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Fight Club
Review By: J. Michael Neal
Developer:  Genuine Games
Publisher:  Vivendi Universal
# Of Players:  1-2
Genre:  Fighter
ESRB:  Mature
Online:  Yes
Accessories:  Memory Card, USB Headsets
Date Posted:  1-30-05

You have to give credit where credit is due - Genuine Games has captured the gritty brutality of bare-knuckle fighting like you’ve never seen. This is real pain we’re talking about here. Playing Fight Club is like being punched in the brainstem. It’s pure agony, from start to finish. Ever wonder what it feels like to get worked over by a 300-pound man with pendulous breasts? Well, after about 15 minutes with this one, you won’t have to!

Let’s start by stating the obvious – the mere idea of a Fight Club game made most of us uncomfortable. It almost sounded cool, almost, and there was a slim chance it could have been respectful to the source material, but a few months into development it became clear that this one would settle on the palette somewhere between Joel Schumacher’s Batman and Bob Dylan’s Victoria’s Secret deal. Well, it’s here and whatdoyaknow, it does suck as hard as we all feared. I am Jack’s total lack of surprise.

If you’re unfamiliar with the license Vivendi Universal desecrates, allow me a moment to explain. Fight Club the game is loosely based on a film of the same title. The film, directed by Se7en’s David Fincher, was a commercial failure. It was falsely positioned as a movie about guys punching on one another and, along with The Matrix, received tremendous negative press after the Columbine tragedy. These did a disservice to the film, as anyone who’s seen it can tell you it’s not a movie about fighting. Bloodsport is a movie about fighting. Fight Club is a dark comedy about the obsolescence of masculinity in a post-modern world of disappointment, isolation, and white noise.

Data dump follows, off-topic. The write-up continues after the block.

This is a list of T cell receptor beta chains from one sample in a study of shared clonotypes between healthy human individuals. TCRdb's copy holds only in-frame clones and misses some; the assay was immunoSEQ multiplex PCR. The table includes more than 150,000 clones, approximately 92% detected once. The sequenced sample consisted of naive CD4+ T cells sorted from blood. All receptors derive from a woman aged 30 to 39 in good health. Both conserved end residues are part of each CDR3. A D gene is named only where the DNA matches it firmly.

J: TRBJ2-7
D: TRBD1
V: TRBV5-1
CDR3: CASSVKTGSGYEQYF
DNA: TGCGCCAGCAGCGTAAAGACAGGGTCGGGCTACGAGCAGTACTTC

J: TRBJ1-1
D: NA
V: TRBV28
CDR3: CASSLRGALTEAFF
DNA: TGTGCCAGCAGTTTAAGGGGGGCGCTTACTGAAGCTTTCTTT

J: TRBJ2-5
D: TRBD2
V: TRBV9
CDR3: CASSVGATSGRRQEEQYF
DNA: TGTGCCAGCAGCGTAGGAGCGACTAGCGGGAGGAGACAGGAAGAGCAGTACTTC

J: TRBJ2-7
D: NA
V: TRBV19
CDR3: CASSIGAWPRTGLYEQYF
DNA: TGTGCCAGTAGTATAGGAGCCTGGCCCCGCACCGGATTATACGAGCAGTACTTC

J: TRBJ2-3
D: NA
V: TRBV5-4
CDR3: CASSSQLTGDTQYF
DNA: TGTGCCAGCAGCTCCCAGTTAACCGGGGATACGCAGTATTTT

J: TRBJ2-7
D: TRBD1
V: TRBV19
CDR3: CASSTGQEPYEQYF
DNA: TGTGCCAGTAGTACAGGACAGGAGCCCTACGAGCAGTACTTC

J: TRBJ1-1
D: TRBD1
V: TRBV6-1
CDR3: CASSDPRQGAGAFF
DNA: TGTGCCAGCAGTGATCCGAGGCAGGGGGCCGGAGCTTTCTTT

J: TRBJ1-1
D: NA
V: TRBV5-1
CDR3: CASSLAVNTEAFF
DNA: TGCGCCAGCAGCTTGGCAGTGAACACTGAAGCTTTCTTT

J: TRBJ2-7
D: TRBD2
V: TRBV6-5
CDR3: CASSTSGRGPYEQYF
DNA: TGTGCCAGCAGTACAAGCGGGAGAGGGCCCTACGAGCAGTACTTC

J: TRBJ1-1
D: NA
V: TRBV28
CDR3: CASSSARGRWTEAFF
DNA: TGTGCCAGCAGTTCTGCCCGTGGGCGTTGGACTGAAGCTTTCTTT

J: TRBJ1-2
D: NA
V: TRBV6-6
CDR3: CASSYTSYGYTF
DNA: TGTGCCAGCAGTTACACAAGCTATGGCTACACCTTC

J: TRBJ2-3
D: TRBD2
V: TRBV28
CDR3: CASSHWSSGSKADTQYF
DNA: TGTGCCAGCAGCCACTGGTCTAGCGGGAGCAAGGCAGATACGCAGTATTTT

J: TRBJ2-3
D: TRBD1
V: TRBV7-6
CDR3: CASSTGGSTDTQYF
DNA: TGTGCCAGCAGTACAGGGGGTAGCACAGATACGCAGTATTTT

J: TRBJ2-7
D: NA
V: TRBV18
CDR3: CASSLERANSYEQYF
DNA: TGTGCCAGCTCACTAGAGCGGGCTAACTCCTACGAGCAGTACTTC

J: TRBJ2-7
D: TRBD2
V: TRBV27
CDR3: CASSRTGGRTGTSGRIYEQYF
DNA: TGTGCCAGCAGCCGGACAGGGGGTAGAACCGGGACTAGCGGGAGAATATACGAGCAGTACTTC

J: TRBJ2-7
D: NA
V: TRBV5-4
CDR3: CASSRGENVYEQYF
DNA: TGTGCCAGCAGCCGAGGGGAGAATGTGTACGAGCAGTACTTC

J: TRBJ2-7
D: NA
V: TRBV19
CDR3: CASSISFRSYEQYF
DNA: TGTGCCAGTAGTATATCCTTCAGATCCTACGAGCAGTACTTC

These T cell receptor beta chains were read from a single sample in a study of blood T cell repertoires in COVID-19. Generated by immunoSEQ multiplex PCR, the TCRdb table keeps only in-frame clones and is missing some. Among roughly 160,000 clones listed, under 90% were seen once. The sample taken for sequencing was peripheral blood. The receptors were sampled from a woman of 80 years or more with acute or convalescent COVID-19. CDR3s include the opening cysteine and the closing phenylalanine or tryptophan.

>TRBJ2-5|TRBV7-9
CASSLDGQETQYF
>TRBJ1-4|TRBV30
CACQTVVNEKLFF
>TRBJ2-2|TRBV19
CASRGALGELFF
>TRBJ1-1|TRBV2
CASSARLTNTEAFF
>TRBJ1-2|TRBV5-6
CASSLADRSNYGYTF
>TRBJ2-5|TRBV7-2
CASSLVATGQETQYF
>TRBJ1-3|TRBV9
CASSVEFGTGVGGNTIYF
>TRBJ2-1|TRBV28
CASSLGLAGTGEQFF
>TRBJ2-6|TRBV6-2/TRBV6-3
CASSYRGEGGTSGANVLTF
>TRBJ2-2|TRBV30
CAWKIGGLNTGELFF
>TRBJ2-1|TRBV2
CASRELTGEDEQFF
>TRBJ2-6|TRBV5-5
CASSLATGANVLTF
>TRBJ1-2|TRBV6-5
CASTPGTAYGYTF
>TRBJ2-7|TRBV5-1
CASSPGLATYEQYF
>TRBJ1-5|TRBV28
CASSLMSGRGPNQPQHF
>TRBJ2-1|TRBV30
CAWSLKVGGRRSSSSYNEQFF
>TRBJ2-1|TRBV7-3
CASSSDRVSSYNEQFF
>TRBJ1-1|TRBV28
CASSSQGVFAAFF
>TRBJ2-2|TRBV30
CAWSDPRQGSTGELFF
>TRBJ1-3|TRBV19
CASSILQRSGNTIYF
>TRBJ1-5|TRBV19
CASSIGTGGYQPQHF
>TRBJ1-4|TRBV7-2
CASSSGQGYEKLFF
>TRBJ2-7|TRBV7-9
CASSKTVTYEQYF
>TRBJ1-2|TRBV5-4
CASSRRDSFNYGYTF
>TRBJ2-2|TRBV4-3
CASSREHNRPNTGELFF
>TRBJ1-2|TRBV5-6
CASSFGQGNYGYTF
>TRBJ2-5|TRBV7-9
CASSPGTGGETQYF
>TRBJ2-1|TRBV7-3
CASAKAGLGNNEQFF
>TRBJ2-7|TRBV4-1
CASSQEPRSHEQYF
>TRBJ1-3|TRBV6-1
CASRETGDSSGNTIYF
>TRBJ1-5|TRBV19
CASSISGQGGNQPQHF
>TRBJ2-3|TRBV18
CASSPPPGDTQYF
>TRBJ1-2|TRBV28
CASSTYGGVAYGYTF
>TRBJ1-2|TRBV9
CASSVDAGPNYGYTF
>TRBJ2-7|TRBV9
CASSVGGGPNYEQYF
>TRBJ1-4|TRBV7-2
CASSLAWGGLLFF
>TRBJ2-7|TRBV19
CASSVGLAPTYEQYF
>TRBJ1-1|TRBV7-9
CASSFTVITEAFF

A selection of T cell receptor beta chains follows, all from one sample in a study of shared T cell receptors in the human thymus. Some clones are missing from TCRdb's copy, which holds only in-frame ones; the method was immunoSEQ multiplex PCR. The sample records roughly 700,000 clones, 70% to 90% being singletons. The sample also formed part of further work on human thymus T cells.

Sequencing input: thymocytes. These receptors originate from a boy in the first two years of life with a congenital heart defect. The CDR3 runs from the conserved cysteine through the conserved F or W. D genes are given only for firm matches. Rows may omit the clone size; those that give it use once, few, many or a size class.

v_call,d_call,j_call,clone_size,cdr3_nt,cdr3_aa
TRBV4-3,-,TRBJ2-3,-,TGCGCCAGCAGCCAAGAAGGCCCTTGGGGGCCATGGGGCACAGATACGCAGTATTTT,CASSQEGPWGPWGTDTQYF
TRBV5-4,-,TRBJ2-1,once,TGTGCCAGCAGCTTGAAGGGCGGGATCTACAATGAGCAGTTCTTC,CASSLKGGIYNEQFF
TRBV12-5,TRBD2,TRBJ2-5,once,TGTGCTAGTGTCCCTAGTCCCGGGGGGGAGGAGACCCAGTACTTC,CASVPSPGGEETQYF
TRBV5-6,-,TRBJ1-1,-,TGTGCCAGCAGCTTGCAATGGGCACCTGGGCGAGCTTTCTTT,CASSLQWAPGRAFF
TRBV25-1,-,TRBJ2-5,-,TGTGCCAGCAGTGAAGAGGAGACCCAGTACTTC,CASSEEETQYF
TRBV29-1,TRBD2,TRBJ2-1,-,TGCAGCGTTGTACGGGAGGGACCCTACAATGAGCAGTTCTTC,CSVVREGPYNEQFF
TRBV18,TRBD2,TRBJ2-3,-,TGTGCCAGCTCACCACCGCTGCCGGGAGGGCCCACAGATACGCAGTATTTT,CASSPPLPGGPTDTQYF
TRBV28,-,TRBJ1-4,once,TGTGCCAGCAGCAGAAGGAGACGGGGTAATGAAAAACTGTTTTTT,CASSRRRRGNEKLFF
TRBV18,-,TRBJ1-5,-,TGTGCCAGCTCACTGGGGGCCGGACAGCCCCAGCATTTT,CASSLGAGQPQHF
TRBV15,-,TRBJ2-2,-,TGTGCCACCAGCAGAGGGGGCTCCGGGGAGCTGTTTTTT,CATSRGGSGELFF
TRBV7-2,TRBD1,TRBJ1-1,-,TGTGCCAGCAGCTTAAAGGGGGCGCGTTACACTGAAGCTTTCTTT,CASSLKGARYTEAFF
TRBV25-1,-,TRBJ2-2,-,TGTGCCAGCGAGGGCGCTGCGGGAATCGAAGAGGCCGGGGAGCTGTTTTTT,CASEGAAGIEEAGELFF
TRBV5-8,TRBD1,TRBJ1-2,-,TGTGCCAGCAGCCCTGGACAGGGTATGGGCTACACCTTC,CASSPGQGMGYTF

It wasn’t until its release on DVD, in a spectacular double-disc loaded with extra features, one of the firsts of its kind, that Fight Club found an audience. The film spread like a brush fire among cooler circles and quickly gained a legion of fans. This transformed its author, Chuck Palahniuk, into an underground celebrity and the “voice of a generation”, a moniker he was quick to shake off. Somewhere between then and now, Vivendi decided it would be cool to cash in on Palahniuk’s anti-imperialist opus by turning it into a watered-down version of Pride FC. We don’t need a watered-down version of Pride FC; UFC: Sudden Impact was already the watered-down version of Pride FC, and we sure as hell didn’t need a watered-down version of Pride FC with the Fight Club name stamped all over it. 

To cut to the heart of it, Fight Club plays like a buggier version of UFC: Tapout 2, minus the ground mounts. Fighters lurch around levels that vaguely reference locations from the film (Lou's Bar, the Pressman Hotel, 1888 Franklin Street, though none of them are properly identified), pounding out pre-programmed combos on unresponsive controls until someone goes limp, taps out, or turns off their console in disgust.